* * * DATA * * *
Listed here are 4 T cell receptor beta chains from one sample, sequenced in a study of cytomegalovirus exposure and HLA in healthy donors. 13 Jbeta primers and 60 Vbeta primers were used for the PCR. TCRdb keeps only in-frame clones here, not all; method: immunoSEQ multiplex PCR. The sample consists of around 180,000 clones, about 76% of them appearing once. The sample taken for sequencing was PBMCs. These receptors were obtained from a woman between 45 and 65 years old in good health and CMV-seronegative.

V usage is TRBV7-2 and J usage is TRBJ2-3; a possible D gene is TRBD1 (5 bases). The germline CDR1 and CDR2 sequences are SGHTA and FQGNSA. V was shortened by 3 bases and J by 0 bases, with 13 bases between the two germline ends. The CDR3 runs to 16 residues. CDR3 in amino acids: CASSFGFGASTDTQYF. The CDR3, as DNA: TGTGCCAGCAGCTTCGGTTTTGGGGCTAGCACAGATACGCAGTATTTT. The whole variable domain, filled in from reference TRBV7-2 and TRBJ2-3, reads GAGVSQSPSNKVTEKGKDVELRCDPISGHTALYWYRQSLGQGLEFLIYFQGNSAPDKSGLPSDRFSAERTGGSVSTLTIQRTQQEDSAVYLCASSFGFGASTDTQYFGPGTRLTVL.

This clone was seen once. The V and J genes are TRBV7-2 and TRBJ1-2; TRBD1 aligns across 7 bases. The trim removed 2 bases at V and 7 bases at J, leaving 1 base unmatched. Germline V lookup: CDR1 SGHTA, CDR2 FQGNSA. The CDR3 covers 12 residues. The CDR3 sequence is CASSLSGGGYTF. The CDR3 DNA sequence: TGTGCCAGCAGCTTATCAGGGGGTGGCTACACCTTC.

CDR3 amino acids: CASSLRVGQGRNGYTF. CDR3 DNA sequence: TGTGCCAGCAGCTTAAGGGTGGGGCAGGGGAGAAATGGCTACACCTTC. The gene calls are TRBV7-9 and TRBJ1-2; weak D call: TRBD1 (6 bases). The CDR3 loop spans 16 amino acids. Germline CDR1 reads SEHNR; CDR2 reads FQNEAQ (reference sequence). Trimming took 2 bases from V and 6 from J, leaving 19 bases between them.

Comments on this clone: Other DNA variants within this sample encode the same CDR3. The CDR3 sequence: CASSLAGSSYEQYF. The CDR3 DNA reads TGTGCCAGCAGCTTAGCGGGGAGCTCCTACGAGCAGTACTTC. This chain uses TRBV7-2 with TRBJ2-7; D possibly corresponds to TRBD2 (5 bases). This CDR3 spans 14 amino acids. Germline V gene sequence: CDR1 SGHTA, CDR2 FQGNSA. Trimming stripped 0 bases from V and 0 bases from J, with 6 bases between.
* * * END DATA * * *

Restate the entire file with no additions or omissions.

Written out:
Listed here are 4 T cell receptor beta chains from one sample, sequenced in a study of cytomegalovirus exposure and HLA in healthy donors. 13 Jbeta primers and 60 Vbeta primers were used for the PCR. TCRdb keeps only in-frame clones here, not all; method: immunoSEQ multiplex PCR. The sample consists of around 180,000 clones, about 76% of them appearing once. The sample taken for sequencing was PBMCs. These receptors were obtained from a woman between 45 and 65 years old in good health and CMV-seronegative.

V usage is TRBV7-2 and J usage is TRBJ2-3; a possible D gene is TRBD1 (5 bases). The germline CDR1 and CDR2 sequences are SGHTA and FQGNSA. V was shortened by 3 bases and J by 0 bases, with 13 bases between the two germline ends. The CDR3 runs to 16 residues. CDR3 in amino acids: CASSFGFGASTDTQYF. The CDR3, as DNA: TGTGCCAGCAGCTTCGGTTTTGGGGCTAGCACAGATACGCAGTATTTT. The whole variable domain, filled in from reference TRBV7-2 and TRBJ2-3, reads GAGVSQSPSNKVTEKGKDVELRCDPISGHTALYWYRQSLGQGLEFLIYFQGNSAPDKSGLPSDRFSAERTGGSVSTLTIQRTQQEDSAVYLCASSFGFGASTDTQYFGPGTRLTVL.

This clone was seen once. The V and J genes are TRBV7-2 and TRBJ1-2; TRBD1 aligns across 7 bases. The trim removed 2 bases at V and 7 bases at J, leaving 1 base unmatched. Germline V lookup: CDR1 SGHTA, CDR2 FQGNSA. The CDR3 covers 12 residues. The CDR3 sequence is CASSLSGGGYTF. The CDR3 DNA sequence: TGTGCCAGCAGCTTATCAGGGGGTGGCTACACCTTC.

CDR3 amino acids: CASSLRVGQGRNGYTF. CDR3 DNA sequence: TGTGCCAGCAGCTTAAGGGTGGGGCAGGGGAGAAATGGCTACACCTTC. The gene calls are TRBV7-9 and TRBJ1-2; weak D call: TRBD1 (6 bases). The CDR3 loop spans 16 amino acids. Germline CDR1 reads SEHNR; CDR2 reads FQNEAQ (reference sequence). Trimming took 2 bases from V and 6 from J, leaving 19 bases between them.

Comments on this clone: Other DNA variants within this sample encode the same CDR3. The CDR3 sequence: CASSLAGSSYEQYF. The CDR3 DNA reads TGTGCCAGCAGCTTAGCGGGGAGCTCCTACGAGCAGTACTTC. This chain uses TRBV7-2 with TRBJ2-7; D possibly corresponds to TRBD2 (5 bases). This CDR3 spans 14 amino acids. Germline V gene sequence: CDR1 SGHTA, CDR2 FQGNSA. Trimming stripped 0 bases from V and 0 bases from J, with 6 bases between.